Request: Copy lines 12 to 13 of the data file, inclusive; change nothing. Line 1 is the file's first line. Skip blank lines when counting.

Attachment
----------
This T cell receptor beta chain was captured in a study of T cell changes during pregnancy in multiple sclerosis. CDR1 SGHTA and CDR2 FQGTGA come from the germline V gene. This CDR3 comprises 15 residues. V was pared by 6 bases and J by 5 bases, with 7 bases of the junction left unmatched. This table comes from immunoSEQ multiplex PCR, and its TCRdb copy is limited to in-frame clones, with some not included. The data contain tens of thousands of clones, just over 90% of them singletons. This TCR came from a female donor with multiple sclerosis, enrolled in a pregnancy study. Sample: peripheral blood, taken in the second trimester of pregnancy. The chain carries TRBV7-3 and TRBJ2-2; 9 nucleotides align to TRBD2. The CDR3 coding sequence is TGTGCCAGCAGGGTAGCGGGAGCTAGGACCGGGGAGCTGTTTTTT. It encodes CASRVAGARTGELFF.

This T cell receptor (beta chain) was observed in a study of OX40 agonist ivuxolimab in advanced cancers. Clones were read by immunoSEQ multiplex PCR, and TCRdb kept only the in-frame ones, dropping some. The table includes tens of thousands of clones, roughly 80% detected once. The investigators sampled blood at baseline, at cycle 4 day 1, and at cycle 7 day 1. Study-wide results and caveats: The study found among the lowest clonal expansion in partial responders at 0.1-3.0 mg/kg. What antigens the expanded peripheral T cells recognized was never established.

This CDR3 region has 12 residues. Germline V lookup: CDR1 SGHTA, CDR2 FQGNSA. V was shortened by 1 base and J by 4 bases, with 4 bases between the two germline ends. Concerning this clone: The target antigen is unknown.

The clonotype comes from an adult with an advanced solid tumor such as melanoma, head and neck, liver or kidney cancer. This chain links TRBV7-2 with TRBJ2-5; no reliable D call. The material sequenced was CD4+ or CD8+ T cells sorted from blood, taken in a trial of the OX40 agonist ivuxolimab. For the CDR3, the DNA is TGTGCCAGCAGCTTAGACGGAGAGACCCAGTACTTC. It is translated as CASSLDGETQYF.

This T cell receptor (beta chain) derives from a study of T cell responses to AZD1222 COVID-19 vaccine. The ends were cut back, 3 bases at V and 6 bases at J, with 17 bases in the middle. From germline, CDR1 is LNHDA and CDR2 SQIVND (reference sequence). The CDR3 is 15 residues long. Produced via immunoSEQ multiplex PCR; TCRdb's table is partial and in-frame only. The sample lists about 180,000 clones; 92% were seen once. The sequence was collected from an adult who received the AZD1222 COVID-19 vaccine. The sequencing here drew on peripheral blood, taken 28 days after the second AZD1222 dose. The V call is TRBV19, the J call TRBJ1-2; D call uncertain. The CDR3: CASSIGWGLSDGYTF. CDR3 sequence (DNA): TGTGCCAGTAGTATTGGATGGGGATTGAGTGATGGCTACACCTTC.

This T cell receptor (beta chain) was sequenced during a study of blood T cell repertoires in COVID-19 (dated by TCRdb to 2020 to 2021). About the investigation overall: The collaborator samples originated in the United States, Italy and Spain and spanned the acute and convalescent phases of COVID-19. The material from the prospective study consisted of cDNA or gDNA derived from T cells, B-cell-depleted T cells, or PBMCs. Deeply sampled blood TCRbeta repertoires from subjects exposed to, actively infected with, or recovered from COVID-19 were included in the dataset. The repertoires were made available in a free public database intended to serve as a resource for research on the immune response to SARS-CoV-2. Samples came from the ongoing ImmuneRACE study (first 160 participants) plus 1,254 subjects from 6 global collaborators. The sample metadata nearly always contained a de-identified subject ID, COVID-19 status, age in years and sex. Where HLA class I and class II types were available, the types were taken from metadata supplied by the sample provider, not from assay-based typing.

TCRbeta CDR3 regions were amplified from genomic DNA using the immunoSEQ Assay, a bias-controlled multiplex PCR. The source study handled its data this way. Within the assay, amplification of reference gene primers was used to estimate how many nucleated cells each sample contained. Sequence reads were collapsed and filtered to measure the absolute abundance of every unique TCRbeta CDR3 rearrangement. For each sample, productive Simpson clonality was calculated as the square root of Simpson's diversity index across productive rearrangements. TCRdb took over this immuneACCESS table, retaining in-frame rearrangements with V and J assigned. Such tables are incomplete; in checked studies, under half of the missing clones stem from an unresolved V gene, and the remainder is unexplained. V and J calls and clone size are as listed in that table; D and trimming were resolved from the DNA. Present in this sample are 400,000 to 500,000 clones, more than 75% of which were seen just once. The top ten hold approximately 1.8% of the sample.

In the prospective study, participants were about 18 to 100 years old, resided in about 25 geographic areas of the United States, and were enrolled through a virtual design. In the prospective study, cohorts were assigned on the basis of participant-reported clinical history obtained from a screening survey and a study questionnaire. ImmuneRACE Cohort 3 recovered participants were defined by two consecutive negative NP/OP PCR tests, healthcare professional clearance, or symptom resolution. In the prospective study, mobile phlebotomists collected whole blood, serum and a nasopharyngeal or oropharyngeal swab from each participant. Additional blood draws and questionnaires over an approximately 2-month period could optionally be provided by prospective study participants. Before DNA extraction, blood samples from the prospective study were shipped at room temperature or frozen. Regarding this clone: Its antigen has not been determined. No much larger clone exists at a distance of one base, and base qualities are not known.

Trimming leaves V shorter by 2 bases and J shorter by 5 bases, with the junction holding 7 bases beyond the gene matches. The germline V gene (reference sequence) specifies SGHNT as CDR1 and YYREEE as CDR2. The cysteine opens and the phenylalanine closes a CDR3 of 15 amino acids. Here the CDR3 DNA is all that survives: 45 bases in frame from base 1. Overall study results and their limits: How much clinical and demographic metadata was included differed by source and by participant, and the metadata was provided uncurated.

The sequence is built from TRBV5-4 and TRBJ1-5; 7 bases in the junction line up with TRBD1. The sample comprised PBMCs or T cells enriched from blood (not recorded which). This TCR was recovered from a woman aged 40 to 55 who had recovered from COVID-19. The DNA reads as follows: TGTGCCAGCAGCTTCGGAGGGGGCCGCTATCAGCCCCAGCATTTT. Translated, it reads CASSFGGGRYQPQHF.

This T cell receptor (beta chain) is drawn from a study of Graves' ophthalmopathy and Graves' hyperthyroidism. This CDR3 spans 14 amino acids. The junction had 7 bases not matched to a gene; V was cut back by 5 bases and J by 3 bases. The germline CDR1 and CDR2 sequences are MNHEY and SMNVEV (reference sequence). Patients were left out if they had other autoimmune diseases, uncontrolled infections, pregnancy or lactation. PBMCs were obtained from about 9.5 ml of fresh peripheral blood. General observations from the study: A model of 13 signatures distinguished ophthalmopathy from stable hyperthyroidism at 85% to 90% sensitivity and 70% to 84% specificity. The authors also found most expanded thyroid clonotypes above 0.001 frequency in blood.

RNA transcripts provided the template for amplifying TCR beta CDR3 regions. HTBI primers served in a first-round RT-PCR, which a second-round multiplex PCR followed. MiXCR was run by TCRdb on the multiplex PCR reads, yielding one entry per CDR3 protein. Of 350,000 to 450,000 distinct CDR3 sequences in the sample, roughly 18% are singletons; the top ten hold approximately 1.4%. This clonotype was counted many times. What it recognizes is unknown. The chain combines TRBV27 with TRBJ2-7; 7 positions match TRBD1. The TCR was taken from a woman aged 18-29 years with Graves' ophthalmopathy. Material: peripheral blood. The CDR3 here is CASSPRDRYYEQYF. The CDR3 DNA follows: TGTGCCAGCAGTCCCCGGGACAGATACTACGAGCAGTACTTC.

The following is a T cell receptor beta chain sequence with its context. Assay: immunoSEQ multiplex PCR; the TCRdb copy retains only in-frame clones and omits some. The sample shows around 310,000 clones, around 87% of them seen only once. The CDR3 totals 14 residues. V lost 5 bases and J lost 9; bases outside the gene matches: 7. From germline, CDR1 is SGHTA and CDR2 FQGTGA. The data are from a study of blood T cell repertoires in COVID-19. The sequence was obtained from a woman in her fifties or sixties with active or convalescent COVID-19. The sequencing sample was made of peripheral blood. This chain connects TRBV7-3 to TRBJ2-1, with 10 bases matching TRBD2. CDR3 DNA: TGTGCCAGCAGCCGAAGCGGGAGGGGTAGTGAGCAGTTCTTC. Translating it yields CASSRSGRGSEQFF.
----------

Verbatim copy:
RNA transcripts provided the template for amplifying TCR beta CDR3 regions. HTBI primers served in a first-round RT-PCR, which a second-round multiplex PCR followed. MiXCR was run by TCRdb on the multiplex PCR reads, yielding one entry per CDR3 protein. Of 350,000 to 450,000 distinct CDR3 sequences in the sample, roughly 18% are singletons; the top ten hold approximately 1.4%. This clonotype was counted many times. What it recognizes is unknown. The chain combines TRBV27 with TRBJ2-7; 7 positions match TRBD1. The TCR was taken from a woman aged 18-29 years with Graves' ophthalmopathy. Material: peripheral blood. The CDR3 here is CASSPRDRYYEQYF. The CDR3 DNA follows: TGTGCCAGCAGTCCCCGGGACAGATACTACGAGCAGTACTTC.

The following is a T cell receptor beta chain sequence with its context. Assay: immunoSEQ multiplex PCR; the TCRdb copy retains only in-frame clones and omits some. The sample shows around 310,000 clones, around 87% of them seen only once. The CDR3 totals 14 residues. V lost 5 bases and J lost 9; bases outside the gene matches: 7. From germline, CDR1 is SGHTA and CDR2 FQGTGA. The data are from a study of blood T cell repertoires in COVID-19. The sequence was obtained from a woman in her fifties or sixties with active or convalescent COVID-19. The sequencing sample was made of peripheral blood. This chain connects TRBV7-3 to TRBJ2-1, with 10 bases matching TRBD2. CDR3 DNA: TGTGCCAGCAGCCGAAGCGGGAGGGGTAGTGAGCAGTTCTTC. Translating it yields CASSRSGRGSEQFF.